Waco family reflects on daughter's cancer diagnosis, community support

Posted at 8:38 AM, Sep 13, 2021
and last updated 2021-09-13 09:38:14-04

WACO, Texas — On average, 47 children are diagnosed with some sort of cancer a day in the U.S.

The month of September is dedicated to raising awareness about childhood cancer and the resources available to those families who have to face this unimaginable situation.

For one Waco family, the support of organizations, doctors and the community helped them get through their daughter’s cancer diagnosis.

Five years ago, Megan Woods’ world stopped.

“Just feeling like you got the rug pulled out from under you,” Woods said.

Her five-month-old daughter Piper, was diagnosed with cancer.

“It was really changing for me as a parent but also having to watch my child who at the time was only 5 months old subjected to a bunch of things you don’t want your child to be,” Woods said.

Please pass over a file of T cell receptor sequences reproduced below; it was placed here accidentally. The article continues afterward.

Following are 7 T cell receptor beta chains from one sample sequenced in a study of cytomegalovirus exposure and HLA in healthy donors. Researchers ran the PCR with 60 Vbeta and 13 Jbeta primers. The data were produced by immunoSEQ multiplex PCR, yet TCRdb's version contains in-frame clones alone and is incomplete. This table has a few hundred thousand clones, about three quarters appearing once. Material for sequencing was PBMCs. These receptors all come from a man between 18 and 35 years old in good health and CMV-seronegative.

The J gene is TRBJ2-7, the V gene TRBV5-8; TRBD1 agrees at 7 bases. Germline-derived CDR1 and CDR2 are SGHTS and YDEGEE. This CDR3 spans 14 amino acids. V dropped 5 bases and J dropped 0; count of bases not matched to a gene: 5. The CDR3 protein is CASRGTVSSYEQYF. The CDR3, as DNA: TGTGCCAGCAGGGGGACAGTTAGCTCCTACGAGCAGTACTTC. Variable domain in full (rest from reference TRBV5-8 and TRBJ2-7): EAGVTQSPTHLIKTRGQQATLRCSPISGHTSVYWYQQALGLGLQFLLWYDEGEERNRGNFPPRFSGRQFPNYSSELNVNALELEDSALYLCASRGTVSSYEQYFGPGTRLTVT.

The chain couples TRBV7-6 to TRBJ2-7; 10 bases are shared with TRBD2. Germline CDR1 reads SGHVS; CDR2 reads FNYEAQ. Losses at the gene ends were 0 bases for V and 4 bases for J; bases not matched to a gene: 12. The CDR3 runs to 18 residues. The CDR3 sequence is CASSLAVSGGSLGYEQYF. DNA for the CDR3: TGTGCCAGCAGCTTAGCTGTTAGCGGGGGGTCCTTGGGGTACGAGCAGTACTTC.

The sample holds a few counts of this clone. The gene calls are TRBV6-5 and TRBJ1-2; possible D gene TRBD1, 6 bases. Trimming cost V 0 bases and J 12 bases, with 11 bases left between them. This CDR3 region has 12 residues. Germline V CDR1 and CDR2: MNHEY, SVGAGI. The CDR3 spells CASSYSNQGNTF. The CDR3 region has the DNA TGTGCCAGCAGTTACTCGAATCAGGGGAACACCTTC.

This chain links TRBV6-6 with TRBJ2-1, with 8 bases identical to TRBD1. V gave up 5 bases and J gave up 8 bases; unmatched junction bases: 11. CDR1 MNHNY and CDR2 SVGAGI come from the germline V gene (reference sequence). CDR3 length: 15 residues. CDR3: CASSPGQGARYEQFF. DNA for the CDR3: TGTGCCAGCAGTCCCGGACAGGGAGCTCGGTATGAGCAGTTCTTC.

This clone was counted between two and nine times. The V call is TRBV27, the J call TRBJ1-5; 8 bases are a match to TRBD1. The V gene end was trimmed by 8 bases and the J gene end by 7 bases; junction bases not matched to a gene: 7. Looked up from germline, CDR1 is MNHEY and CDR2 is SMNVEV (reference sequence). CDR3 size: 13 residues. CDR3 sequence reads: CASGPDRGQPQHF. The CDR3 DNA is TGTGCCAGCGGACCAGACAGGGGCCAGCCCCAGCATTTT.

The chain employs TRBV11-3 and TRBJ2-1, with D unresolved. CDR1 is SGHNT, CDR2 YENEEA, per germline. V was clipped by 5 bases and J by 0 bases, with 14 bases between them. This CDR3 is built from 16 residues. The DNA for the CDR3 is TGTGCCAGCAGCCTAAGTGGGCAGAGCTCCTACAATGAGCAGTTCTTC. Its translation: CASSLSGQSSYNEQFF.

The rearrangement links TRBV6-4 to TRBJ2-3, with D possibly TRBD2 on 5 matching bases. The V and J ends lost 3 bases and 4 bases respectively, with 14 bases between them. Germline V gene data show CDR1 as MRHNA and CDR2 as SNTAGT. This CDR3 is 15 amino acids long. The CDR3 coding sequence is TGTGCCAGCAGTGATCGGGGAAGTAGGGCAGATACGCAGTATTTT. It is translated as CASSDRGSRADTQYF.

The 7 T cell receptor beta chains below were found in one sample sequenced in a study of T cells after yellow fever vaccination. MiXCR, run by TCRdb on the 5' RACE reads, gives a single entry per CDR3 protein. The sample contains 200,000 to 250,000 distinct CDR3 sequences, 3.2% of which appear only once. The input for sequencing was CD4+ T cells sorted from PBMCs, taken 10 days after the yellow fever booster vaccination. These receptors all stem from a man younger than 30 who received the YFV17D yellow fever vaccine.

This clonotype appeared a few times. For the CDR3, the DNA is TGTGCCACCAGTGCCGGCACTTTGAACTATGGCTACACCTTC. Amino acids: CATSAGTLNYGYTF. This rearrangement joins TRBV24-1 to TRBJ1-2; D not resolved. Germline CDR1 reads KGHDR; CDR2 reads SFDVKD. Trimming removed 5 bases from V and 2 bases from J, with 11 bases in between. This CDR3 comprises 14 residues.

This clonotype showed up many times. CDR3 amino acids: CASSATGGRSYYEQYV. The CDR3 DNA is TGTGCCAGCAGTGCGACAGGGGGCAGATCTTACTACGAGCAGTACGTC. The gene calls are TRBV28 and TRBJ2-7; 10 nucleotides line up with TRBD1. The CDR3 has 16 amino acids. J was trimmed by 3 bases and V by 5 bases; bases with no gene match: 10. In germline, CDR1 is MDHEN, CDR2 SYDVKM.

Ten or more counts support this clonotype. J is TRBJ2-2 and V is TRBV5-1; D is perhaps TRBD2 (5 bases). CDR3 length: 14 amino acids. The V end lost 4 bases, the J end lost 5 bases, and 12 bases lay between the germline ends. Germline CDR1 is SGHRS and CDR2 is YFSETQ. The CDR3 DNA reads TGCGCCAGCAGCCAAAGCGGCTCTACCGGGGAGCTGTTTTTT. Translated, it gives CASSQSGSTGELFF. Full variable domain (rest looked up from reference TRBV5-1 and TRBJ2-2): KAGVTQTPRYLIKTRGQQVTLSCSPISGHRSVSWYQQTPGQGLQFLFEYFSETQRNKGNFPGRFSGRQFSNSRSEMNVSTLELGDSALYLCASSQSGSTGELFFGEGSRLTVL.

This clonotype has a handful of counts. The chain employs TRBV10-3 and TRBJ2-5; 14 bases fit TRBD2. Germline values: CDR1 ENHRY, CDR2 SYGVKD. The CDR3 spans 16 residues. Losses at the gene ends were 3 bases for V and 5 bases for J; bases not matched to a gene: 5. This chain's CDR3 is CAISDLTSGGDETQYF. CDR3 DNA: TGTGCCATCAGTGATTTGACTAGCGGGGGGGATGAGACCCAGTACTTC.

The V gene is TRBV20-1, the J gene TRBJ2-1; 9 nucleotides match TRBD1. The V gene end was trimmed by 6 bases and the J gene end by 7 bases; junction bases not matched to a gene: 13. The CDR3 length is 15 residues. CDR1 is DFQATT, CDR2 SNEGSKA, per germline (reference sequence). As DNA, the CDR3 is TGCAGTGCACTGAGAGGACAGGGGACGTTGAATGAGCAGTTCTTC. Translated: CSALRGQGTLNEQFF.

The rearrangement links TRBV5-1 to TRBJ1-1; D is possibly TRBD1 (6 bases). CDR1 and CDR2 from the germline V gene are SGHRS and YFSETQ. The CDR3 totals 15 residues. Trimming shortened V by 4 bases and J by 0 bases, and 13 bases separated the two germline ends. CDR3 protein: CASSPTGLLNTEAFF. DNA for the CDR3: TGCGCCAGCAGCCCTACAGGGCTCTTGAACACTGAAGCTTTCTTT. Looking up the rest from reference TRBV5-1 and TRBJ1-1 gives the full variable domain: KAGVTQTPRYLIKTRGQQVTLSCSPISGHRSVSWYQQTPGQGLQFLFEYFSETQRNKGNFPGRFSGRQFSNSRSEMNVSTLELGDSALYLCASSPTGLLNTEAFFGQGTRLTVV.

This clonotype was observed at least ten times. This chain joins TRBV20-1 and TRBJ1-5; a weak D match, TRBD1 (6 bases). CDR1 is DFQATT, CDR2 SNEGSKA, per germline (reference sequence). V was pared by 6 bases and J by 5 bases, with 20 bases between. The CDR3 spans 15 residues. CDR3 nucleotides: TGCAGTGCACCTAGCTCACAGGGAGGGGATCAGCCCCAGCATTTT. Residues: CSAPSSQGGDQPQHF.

Piper went through different treatments for months and Megan had to make difficult decisions for her daughter’s health.

“When the family is going through it, the biggest thing is that their world stops. It doesn’t keep functioning in a normal manner while everything else around them continues at the same speed,” Woods explained.

But, it's organizations like the Community Cancer Association in Waco that are dedicated to helping lessen the stress of cancer on families and patients in any way that they can.

“Kids are resilient. I think we could learn from them with the things that they are facing,” Terry Hunt, Executive Director for the Community Cancer Association.

The CCA provides support to cancer patients in different ways such as financial support, helping provide patients with supplies or transportation costs.

“It takes a village and I don’t think I ever truly understood what that meant until this diagnosis where we had complete strangers giving us their love and care and support and just their undivided attention,” Woods said.

Now, five years later, Piper has no evidence of disease and just started kindergarten.

And while this experience is something Woods doesn’t wish on anyone, she has learned to never take anything for granted.

“Hold your kids a little tighter at night,” Woods said. “You don’t always have that time, you don’t know what tomorrow is going to have so just trying to make the most of your day with your kids, with your family.”